Talking (new) fiction: Sharron Booth’s The Silence of Water

Sharron Booth’s debut novel, The Silence of Water, is a beautiful work of historical fiction. I admire it immensely—as you can see from my endorsement on the cover.

In constructing questions to pose to Sharron, I think I was influenced by memories of my own exploration of Western Australian convict history for The Sinkings, and the ever widening circles of research that help a writer to understand the people, places and social worlds of the past. It’s evident from her responses that, like me, Sharron formed deep emotional attachments to those she researched, and to artefacts of the past—sometimes to be found beneath one’s feet.

Sharron emigrated from the UK (Yorkshire) to Western Australia as a child, and works as a professional writer. Her creative work has been published in literary journals and newspapers and broadcast on ABC Radio. The Silence of Water was shortlisted for the 2020 City of Fremantle Hungerford Award—once again proving what a wonderful source of new talent this award represents.

It’s the turn of the century when Fan’s mother, Agnes, announces the family is moving to Western Australia to take care of Agnes’s father—a man they’ve never spoken of before now. Fan finds herself a stranger in a new town living in a home whose currents and tensions she cannot read or understand.

Resentful of her mother’s decision to move, Fan forms an alliance with her grandfather, Edwin Salt, a convict transported to Australia in 1861. As she listens to memories of his former life in England, Fan starts snooping around the house, riffling through Edwin’s belongings in an attempt to fill the gaps in his stories. But the secrets Fan uncovers will test the family’s fragile bonds forever, and force Edwin into a final reckoning with the brutality of his past

When you witness a different crime

AC: Sharron, The Silence of Water is a work of fiction, but it is partly based on people and events drawn from convict history. Was there something in your research into that history that immediately presented itself to you as being a subject for fiction or did you arrive at that point gradually, through the process of accumulating facts and impressions? What was it that lit the spark?

SB: I knew that I needed to write about these events and people, particularly the women, immediately after I read the medical reports and newspaper accounts of the crime that Edwin Salt committed. They upset me so much. I felt as if I had witnessed a very different crime to the one being reported. In the early days, I’d imagined I might write a fairly straightforward account of the life of a Western Australian convict. Those documents reminded me there was no such thing as a straightforward account and that archives always reveal the biases of their times. I didn’t have a clue how I would do it but I knew I wanted to write about the women I had read about, in addition to the convict.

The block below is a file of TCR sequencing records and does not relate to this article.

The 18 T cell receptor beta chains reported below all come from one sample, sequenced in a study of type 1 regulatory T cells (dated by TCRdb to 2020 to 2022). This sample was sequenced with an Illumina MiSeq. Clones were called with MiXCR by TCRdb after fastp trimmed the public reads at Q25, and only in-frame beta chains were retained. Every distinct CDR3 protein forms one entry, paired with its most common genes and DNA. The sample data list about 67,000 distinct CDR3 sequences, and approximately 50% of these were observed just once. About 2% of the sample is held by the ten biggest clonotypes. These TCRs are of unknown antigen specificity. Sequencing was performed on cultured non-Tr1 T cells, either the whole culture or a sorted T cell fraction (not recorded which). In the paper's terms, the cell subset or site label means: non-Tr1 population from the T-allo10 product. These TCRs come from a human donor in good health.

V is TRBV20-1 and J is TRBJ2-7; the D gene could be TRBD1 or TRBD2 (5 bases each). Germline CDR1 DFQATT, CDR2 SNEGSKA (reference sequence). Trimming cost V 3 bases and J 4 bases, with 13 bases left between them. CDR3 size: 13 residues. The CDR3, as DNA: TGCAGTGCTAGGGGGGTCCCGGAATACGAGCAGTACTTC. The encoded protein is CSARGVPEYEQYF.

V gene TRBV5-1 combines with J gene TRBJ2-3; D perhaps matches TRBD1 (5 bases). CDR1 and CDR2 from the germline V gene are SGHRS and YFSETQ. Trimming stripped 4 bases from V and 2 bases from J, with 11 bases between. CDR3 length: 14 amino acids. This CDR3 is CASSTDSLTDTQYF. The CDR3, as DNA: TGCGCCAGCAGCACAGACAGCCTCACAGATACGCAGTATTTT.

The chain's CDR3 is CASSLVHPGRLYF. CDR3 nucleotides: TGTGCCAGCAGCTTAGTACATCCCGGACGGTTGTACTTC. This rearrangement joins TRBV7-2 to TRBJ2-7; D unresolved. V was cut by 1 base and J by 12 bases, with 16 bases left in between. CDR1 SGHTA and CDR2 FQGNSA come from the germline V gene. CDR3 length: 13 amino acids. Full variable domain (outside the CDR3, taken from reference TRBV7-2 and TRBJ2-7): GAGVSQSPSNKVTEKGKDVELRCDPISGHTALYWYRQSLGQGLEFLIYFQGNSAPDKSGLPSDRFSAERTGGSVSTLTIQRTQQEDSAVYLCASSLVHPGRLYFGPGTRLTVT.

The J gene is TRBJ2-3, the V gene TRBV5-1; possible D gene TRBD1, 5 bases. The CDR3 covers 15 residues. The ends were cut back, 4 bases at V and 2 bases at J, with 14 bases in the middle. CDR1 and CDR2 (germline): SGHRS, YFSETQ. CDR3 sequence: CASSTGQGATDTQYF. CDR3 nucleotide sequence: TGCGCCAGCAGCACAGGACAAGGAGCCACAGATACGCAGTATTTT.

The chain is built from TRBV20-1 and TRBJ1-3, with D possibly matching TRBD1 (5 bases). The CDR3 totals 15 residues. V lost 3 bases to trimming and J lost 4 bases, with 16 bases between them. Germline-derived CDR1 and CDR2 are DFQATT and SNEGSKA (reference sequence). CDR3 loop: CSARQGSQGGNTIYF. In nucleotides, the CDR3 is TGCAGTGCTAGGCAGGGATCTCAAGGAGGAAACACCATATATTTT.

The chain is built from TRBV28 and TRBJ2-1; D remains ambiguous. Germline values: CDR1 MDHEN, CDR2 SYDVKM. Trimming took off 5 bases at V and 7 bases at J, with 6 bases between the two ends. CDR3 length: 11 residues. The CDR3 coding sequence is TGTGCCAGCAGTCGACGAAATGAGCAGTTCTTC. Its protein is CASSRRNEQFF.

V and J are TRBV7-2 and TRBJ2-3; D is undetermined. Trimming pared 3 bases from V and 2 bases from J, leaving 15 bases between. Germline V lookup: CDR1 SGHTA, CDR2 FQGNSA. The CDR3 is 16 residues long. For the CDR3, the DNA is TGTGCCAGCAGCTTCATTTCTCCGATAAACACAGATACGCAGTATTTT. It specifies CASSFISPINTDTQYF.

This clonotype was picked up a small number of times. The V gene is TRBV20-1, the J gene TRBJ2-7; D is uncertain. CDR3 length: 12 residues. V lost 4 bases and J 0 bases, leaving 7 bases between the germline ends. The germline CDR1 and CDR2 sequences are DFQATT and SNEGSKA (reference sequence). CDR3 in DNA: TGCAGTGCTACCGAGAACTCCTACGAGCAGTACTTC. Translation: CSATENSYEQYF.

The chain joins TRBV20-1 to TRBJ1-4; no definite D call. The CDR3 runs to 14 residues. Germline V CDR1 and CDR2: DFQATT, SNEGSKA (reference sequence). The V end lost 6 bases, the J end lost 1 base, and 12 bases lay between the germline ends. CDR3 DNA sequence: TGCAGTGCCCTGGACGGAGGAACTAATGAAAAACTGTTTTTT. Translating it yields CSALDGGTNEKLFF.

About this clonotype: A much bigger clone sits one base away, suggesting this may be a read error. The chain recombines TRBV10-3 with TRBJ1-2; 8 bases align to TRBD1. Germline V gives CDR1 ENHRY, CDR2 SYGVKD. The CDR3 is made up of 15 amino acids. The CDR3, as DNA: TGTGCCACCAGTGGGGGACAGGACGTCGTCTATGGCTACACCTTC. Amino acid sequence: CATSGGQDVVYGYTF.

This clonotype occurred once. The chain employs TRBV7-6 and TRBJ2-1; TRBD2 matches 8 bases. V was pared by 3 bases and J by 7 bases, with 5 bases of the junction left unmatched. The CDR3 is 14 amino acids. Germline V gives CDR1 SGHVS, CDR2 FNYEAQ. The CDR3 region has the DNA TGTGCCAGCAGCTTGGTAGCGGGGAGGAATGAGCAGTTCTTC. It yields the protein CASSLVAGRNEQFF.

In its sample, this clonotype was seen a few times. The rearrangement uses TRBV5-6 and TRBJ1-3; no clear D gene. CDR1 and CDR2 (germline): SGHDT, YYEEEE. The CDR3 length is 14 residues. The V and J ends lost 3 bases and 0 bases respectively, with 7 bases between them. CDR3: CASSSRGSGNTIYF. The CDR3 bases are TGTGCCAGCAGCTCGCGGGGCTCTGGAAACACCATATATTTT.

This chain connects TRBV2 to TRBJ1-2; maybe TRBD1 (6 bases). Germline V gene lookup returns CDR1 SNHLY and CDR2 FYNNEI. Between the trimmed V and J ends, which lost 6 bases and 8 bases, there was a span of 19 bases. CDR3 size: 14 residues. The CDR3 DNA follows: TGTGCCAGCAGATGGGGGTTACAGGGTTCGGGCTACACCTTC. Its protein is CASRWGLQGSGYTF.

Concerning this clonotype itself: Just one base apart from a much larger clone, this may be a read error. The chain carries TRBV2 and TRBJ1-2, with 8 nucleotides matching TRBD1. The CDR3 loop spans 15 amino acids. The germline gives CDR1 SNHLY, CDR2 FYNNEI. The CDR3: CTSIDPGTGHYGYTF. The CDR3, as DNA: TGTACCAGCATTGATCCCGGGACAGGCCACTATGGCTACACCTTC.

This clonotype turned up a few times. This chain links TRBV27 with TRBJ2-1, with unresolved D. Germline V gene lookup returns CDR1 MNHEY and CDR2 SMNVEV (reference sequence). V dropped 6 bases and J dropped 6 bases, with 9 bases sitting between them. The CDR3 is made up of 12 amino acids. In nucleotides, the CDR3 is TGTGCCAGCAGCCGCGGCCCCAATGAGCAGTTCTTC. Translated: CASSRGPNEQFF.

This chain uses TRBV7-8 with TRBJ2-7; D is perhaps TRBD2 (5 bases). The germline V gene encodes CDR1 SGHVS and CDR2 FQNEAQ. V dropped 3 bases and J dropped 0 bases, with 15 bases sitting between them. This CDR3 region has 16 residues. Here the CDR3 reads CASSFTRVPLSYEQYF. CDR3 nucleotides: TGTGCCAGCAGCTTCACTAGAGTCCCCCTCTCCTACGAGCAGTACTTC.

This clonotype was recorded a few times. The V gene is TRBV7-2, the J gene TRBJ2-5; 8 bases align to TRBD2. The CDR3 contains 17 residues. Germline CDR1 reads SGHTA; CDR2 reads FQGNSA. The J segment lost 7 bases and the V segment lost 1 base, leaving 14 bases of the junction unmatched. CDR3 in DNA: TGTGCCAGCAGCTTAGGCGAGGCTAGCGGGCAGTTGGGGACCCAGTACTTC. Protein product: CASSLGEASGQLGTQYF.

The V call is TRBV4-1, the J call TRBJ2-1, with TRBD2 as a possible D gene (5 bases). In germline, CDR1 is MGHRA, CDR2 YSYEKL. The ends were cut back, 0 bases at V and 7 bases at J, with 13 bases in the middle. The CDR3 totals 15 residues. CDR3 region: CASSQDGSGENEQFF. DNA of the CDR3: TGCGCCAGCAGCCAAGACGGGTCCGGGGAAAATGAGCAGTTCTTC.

Fragments, glimpses and whispers

AC: The novel is told from the alternating points of view of three characters: Edwin Salt, his daughter Agnes and his granddaughter Fan. Fan’s narrative anchors the present of the novel—the events of 1906—while Edwin’s and Agnes’s range between 1906 and earlier times. There are always challenges in using a non-linear approach, but could you talk about the opportunities such a structure gives a writer in telling the story of three generations?

SB: Before I did much research, my original intention had been to write a past/present dual narrative. Then I discovered that Agnes had left Western Australia at around eighteen years old and started a new life in South Australia. Based on the records, she didn’t seem in a hurry to return. Creatively, I liked the idea of the family conflict that could arise from a decision to move back to Western Australia after a long absence. Plus, moving states at a young age in the late 19th century seemed like a gutsy move for a woman. It made me want to give her a bigger role in the story.

The interwoven structure allows the reader to watch Edwin, Agnes and Fan as they grow up, struggle, make decisions, lie, behave badly. The structure lets the reader know parts of each character that not even other characters know about. It makes for a richer experience of the story.

It also allows the reader to go on the journey with Fan as she uncovers long-buried family secrets. I think it more realistically reflects the way we tend to find things out about our families: in fragments, glimpses and whispers, and almost never in an ordered, linear way.

Bad wives and mothers?

AC: The adolescent Fan is my favourite character—imaginative, independent, witty, and endearing in her fascination with the past and its secrets; a strong girl in the process of becoming a strong woman. But many of your female characters—Eliza, Mary Ann, Cath, Agnes—are strong women, albeit within the context of their times and socio-economic constraints. Were you conscious of foregrounding women’s stories in a novel that is to some extent shaped by the life of one man?

SB: When I read the archival material about Mary Ann and Cath (two of Edwin’s three wives), my emotions ranged from anger to compassion. Mary Ann was decried publicly as a bad wife and bad mother and yet contemporary understanding might suggest she was suffering from post-natal depression. Cath was arrested for using offensive language, an offence that was used almost exclusively against women. I wanted to bring both women out from under the weight of the records. I consciously looked for moments of resistance; they were hard to find but they were there. I used those fragments as starting points for thinking about character. For example, one of the most enduring features about fictional Cath is her voice. She isn’t afraid to speak her mind. People pay attention when she talks. Agnes remembers the sound of Cath’s voice long after her mother has died. I did this to ‘write back’ to the fact that Cath had been criminalised for using her voice.